Questioning How Government Works, Using Data Stories

Years after Sodiq Ajala’s family had to relocate severally from one part of Lagos to another, he is still in the bite of the mega-city’s housing challenges.

So when he became one of six journalists selected to write data stories on open contracting, it was only a matter of putting pen to paper and narrating a lived experience. Sodiq and more than forty journalists within Lagos participated in a two-day workshop organized in May by the Open Data Research Centre of the Pan-Atlantic University’s School of Media and Communications (SMC). The training featured practical demonstrations and exercises on the use of data to tell stories, using technological facilities like Google Street View and chart-creating software to evoke compelling engagement from audiences.

Roads, Health and Chaotic Splendour

For Desola Afolabi, finding data to prove that the Lagos State Government isn’t siphoning money with its road construction projects was the centerpiece of her data story. She had seen road projects around PEN Cinema and Abule Egba go from infancy to completion, easing her commute to work. She was convinced the government was at work but selling that narrative in her daily conversations with fellow passengers wasn’t flying without concrete evidence. They wanted to know that the money spent on the roads weren’t over normal costs.

Working on maternal mortality, Funmi Ishola and Victor Ogunyinka found a troubling pattern in the data: the death rates spike in Lagos every four years. Precisely, election years. What does that say about the use put to health budgets during election campaigns and the period of a new administration?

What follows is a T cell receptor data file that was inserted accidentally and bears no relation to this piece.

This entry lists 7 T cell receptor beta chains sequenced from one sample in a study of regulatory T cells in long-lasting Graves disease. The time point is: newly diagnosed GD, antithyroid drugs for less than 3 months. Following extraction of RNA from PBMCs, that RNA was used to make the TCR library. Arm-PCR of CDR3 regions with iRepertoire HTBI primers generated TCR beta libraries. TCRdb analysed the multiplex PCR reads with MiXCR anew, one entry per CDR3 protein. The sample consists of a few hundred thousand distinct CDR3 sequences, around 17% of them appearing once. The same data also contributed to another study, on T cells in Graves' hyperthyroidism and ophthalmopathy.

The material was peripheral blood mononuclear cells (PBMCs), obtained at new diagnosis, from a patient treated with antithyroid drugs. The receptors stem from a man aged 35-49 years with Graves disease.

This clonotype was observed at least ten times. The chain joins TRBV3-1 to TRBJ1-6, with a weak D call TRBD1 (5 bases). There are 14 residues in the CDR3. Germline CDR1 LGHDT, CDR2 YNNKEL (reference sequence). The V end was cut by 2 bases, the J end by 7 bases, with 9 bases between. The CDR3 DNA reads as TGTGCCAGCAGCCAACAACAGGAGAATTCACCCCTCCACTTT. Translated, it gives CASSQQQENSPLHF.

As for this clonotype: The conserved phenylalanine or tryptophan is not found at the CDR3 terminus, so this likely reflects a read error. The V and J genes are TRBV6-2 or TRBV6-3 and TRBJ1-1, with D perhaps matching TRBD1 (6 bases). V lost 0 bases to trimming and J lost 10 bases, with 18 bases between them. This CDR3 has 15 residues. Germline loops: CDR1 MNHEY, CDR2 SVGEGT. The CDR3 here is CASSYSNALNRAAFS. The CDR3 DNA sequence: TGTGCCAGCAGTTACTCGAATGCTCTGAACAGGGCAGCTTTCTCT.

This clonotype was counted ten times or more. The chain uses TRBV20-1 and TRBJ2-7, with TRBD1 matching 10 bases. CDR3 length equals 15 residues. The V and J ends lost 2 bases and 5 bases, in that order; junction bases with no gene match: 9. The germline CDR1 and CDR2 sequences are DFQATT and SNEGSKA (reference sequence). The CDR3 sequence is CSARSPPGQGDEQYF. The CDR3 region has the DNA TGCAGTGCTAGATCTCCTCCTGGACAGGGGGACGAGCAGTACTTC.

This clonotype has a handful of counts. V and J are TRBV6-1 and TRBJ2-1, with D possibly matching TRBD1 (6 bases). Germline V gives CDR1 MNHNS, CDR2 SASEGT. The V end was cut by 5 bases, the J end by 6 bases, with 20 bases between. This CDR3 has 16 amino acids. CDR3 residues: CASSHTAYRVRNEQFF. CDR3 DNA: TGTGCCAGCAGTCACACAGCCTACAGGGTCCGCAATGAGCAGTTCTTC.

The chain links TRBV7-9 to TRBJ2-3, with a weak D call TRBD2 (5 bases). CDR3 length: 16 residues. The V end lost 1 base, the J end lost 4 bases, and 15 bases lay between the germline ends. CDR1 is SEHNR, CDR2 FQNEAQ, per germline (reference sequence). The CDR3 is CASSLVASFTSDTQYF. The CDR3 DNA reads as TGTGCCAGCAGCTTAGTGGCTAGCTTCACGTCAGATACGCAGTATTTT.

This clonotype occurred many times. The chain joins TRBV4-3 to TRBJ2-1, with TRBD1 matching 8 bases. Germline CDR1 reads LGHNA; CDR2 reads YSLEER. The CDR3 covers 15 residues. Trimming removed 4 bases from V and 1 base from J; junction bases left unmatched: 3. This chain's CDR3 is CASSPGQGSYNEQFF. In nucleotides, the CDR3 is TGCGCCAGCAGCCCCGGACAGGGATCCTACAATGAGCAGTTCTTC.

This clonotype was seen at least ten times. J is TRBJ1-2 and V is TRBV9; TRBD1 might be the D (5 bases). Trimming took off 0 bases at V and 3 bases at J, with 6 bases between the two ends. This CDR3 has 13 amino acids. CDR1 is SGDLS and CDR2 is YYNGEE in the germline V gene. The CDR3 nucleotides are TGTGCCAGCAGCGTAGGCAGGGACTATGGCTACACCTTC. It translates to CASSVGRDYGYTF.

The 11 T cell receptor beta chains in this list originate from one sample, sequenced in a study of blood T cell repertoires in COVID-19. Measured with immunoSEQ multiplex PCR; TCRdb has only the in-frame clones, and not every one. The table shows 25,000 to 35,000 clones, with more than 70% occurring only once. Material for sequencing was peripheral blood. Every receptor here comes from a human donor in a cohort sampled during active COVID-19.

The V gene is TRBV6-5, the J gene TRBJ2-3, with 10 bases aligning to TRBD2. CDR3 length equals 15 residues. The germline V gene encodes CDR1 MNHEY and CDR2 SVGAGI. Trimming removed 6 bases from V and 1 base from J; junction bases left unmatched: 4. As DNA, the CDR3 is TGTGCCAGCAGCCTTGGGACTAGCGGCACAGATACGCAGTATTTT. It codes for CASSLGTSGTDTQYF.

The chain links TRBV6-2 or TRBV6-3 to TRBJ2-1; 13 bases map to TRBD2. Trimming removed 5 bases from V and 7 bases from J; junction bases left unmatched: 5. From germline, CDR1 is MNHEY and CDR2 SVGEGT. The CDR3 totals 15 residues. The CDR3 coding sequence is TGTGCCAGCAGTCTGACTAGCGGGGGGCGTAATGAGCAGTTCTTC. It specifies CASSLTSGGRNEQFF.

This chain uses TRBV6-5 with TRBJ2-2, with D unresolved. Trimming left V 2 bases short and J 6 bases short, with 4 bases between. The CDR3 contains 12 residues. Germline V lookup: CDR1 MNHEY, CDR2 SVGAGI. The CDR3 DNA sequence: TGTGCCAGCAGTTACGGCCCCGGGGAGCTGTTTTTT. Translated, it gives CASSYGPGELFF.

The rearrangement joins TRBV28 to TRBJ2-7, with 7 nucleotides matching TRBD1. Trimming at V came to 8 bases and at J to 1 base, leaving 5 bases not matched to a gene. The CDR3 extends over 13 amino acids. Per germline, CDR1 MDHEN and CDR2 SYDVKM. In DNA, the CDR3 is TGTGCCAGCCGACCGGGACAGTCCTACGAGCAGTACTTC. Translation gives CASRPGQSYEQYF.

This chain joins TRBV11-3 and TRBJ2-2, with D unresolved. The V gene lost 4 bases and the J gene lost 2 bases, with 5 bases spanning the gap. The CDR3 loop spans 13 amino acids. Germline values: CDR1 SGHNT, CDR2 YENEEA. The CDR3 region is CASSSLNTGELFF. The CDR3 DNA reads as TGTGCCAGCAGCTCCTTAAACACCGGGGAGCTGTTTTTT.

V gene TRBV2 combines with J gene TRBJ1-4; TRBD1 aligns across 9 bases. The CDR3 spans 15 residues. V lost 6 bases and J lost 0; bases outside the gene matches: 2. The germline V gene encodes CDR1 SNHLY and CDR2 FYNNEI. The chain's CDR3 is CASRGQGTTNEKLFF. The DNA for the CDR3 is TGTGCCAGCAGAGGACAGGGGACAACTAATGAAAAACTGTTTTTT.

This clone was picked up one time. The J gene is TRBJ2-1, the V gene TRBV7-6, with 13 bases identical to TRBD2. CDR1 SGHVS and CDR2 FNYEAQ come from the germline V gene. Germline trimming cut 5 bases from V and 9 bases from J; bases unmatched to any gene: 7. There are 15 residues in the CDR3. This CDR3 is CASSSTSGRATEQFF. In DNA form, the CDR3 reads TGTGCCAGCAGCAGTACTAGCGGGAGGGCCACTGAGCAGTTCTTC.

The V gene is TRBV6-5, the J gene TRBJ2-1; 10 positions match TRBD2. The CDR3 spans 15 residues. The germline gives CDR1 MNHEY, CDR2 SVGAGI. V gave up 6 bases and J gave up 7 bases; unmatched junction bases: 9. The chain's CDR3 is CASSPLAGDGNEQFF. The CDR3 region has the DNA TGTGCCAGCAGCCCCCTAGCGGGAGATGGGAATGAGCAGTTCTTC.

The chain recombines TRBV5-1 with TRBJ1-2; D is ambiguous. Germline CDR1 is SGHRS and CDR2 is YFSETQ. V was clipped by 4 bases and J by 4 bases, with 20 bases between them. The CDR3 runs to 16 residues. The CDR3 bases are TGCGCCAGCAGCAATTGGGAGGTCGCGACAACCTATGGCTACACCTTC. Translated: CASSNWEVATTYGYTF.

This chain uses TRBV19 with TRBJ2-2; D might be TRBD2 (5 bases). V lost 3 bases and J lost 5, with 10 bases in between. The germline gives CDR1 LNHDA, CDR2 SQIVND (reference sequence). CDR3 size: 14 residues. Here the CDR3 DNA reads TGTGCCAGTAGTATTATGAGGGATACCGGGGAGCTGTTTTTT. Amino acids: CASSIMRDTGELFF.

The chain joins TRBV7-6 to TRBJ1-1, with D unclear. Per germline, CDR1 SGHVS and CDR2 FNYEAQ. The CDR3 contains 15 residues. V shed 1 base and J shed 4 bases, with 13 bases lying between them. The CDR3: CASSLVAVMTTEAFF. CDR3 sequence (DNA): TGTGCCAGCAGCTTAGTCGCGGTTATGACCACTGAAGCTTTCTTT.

And as more cars and more car renewals add to the evidence for increasing population, the traffic conundrum in Lagos isn’t going away soon. David Oputa’s data story investigates what the government is coming up with in terms of alternatives. How much open data is available to help citizens evaluate the waterways projects? His research and story led him to realize the layers of secrecy overlying information on public projects

Data Stories – Here To Stay

These stories and more, unveiled today at an event in CivicHive Yaba, showcased the meaningful conversations that should be ongoing about data and public procurement. Citizens interested in whether they are getting best value for their taxes can relate to the narrations portrayed, and will find great motivation to ask questions. Stories like the above are common experiences and their availability should create a more active community of citizens demanding accountability.

There is hope that the message will gain momentum and get to high authority. Barr Ayo Adebusoye, a member of the Governing Board of Lagos State Public Procurement Agency, observed at the event that the Board is at work on an e-platform to make data on public procurement open to the public. The data, according to him, will be in accordance with Open Contracting Data Standard.

But these stories are only the beginning.

Dr Patrick Enaholo, lead facilitator of SMC’s May workshop and main editor for the stories project, announced upcoming collaborations with Google and Transparency International for more data storytelling. The challenge to journalists is simple: to be interested in increasing their competencies and be available to do their job of enlightening the public and holding public officers to account.

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Featured Image source: John Eromonsele | Follow @inquizimedia on Facebook and Twitter

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